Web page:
Personally, I hunt with a Remington pump action, 30-06. A few years ago I harvested a beautiful 12 point, scoring in the 170 range. I shot it in the deer woods, public land, at approximately 165 yards.
    Using a Barska scope purchased from S/G, he was in clear viewing for about 100 yards going left to right through the woods before getting an opening to shoot him.
    I’ve shot many a deer, one shot kills with this weapon and they dropped on the spot.
    Several moved sideways, from the bullet. One, from a neck shot flipped, end over end.
    So for me, 30-06 works fine, out west with distance more in mind, a 300 win. mag may be better.
    No matter what, the more you practice with a weapon, the better you will be in accuracy. Which is THE most important thing about hunting. Being able to hit where you want the bullet to impact.
    As always, safety first, and good hunting!

  13. james rice

    By the way, the 30-06 cartridge is also available just about anywhere, is common enough to find relatively reasonably priced. Reloading accessories are reasonably had as well.

  14. greg williams

    I have the 7mm08 in a Thompson center encore . My daughters favorite gun for shooting deer ,since she only weights 90 pounds . I to also love this rd, last buck I shot with this rd only went 20 yards

  15. TrailMixNC

    7.62x54r makes for a surprisingly effective – and affordable – deer round.

  16. Albert Nygren

    Thank you for this information, it was very interesting. For recoil sensitive deer hunters your pick of 7mm-08 with the cartridge you mention should be an excellent deer cartridge. I became disabled and can’t hunt any more but could hunt up to 58 y/o. I checked ballistic charts and decided on the Remington 165 grain boat tail ammo. At 500 yards it had over 1000 foot pounds of energy and was as flat shooting as your 7mm-08. I tried different rifles and found that the one I liked the best was the Remington semi auto. Yes if you fire more than 2o rounds at the range your shoulder will get a little sore but because of the semi auto’s reduction in felt recoil, when I was hunting I never felt a thing when I shot at a deer. The big advantage of the 30-06 is it’s versatility. Change the ammo to a 180 grain soft nose and you can hunt elk or moose with it. Drop down to a 130 grain cartridge and you can hunt varmints. For someone who can afford to have a different rifle for all of the different game he hunts or likes to hunt, I agree that the 7mm-08 is perfect for most deer hunting but for someone on a budget that still wants to hunt a variety of game, I think the 30-06 is the rifle for him or her.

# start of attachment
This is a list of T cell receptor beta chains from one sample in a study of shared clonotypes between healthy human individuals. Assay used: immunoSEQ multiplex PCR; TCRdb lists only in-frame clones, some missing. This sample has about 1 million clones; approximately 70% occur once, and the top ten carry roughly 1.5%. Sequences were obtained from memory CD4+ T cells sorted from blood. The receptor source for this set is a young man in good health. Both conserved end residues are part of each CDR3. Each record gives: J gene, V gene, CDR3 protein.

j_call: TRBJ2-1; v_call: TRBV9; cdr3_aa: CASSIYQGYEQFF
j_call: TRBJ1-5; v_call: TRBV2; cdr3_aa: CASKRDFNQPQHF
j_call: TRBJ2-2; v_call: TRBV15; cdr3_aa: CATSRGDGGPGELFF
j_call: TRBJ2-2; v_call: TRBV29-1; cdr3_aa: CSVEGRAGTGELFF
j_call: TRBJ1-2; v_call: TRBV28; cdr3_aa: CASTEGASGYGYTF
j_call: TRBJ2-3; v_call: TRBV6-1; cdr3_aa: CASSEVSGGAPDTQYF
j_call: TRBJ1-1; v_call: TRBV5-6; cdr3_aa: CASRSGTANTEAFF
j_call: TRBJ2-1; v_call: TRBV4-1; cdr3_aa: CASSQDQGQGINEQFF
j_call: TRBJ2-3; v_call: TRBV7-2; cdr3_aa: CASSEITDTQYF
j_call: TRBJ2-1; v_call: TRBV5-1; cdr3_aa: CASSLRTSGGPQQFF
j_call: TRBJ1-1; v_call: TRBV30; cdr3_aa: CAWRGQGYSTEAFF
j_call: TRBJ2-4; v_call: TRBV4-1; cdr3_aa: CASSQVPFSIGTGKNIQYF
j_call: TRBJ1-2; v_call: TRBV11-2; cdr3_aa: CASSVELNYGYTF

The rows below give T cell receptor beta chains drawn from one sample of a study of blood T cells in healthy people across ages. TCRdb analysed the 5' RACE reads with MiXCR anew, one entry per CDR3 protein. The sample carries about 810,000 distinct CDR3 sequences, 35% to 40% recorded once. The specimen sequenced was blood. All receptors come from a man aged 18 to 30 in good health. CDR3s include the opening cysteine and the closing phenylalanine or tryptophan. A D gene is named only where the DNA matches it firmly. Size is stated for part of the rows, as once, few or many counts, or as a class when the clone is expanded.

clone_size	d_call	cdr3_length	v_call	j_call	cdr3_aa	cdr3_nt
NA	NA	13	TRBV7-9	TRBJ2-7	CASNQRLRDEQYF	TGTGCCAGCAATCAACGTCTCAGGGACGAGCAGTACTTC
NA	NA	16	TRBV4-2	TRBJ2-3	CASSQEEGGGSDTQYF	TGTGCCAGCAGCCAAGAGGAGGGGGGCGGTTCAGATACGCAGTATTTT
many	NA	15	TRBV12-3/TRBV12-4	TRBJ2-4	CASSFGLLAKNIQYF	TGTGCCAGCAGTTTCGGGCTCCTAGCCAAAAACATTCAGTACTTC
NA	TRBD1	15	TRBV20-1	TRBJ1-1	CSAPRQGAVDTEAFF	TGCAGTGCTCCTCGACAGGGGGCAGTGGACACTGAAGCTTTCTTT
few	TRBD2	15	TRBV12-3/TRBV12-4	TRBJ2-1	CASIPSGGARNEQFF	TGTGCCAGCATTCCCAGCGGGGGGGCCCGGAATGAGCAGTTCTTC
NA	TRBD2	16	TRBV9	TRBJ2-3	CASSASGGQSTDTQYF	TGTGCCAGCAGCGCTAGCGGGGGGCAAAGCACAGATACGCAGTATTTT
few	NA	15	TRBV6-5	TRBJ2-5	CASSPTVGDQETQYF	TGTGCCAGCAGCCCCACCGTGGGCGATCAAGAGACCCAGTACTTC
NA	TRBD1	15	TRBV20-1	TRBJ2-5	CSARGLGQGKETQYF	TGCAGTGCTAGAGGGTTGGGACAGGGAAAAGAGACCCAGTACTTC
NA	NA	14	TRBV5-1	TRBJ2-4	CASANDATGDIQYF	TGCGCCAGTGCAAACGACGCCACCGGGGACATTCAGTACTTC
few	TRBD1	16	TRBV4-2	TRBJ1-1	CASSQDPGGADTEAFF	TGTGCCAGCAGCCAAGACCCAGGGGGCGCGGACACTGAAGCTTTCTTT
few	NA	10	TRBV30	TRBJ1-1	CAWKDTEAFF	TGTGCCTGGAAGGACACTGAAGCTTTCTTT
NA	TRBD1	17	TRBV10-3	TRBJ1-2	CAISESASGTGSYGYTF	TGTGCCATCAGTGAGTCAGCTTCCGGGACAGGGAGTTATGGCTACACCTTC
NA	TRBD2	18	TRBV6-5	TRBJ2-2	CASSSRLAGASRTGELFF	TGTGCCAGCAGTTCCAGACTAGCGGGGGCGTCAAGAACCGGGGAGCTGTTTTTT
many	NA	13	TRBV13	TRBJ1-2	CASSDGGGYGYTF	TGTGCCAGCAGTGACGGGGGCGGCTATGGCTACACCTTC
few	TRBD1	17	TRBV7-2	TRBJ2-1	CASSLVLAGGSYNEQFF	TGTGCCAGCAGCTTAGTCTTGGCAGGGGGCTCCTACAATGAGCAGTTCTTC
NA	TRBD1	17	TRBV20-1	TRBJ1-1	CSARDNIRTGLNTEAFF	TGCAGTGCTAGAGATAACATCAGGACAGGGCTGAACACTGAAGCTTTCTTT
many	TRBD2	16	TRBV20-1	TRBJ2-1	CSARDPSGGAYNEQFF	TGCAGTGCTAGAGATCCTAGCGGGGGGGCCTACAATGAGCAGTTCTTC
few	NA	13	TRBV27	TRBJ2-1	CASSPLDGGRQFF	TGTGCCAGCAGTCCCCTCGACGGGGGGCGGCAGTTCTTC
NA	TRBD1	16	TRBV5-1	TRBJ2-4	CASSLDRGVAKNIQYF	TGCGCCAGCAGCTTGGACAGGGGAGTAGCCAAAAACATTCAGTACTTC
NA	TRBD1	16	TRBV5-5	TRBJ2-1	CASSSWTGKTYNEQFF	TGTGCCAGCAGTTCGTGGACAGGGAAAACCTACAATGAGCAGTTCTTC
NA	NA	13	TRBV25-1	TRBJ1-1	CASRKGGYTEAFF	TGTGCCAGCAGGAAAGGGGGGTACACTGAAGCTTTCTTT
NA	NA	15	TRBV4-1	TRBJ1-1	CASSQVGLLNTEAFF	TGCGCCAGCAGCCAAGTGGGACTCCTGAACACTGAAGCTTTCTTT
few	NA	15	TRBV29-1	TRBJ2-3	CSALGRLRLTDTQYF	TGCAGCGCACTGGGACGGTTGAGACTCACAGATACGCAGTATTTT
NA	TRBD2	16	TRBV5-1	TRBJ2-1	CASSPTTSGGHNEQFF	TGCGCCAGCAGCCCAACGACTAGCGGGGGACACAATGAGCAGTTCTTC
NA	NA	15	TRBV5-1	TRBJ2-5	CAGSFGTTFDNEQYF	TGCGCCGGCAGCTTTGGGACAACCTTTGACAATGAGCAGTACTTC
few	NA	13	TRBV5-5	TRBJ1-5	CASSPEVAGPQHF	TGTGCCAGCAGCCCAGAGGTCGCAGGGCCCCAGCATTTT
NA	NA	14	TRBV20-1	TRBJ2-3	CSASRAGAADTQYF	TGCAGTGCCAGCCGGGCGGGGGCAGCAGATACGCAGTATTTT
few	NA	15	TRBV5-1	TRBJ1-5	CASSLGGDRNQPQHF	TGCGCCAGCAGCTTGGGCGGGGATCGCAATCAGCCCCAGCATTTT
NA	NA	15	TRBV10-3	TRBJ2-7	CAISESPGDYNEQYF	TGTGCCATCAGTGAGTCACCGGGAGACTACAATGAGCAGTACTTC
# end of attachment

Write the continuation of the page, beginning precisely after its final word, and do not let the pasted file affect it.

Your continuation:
Personally my favorite, due to my handicap, is shooting the 6.8 SPC through the AR15 Stag Arms platform. It gives me the most comfortable and more importantly that last second steadiness that I require right before I squeeze that trigger.

  18. Scott

    Still debating on getting a 7mm-08, a 7mm Rem Mag, or a 7mm Rem Ult Mag. Going to use it for deer hunting and I’m willing to pay up to $1,000 on the gun itself without a scope and add one after i get it. Any advise or opinions are welcome, thanks.

    • Tom Kacheroski

      Tom Kacheroski

      Here’s a reply from Ron Spomer:

      Hi Scott,
      You can’t go wrong with any of these 7mms. It comes down to gun weight, barrel length and recoil tolerance. I don’t find any of these too harsh to shoot well, but the RUM requires a magnum length action and minimum of 26-inch barrel and ideally a 30-inch to get full potential from all that powder. Ammo will also be the most expensive of the three. The 7mm Rem Mag. is the compromise in the middle and does well in a 24-inch barrel, fits a standard length action (.30-06 length.) Ammo is more readily available in more bullet types and weights, too.
      The 7mm-08 Rem. is the efficiency king. It shoots farther, drops less, drifts less in the wind, and carries more energy far downrange than the 308 Win., which everyone thinks of as the long range sniping “king.” While this 7 doesn’t have the potential reach of the other two, how often do you shoot deer beyond 400 yards anyway? And if you do want to shoot long, bullet drop doesn’t matter much if you have an accurate range measurement. Just dial or use the correct reticle line and you can hit to 1,000 yards with the 7-08. As for sufficient energy, fret not. No deer is going to walk away from a solid hit in the vital zone with any of these. Just use the right bullet.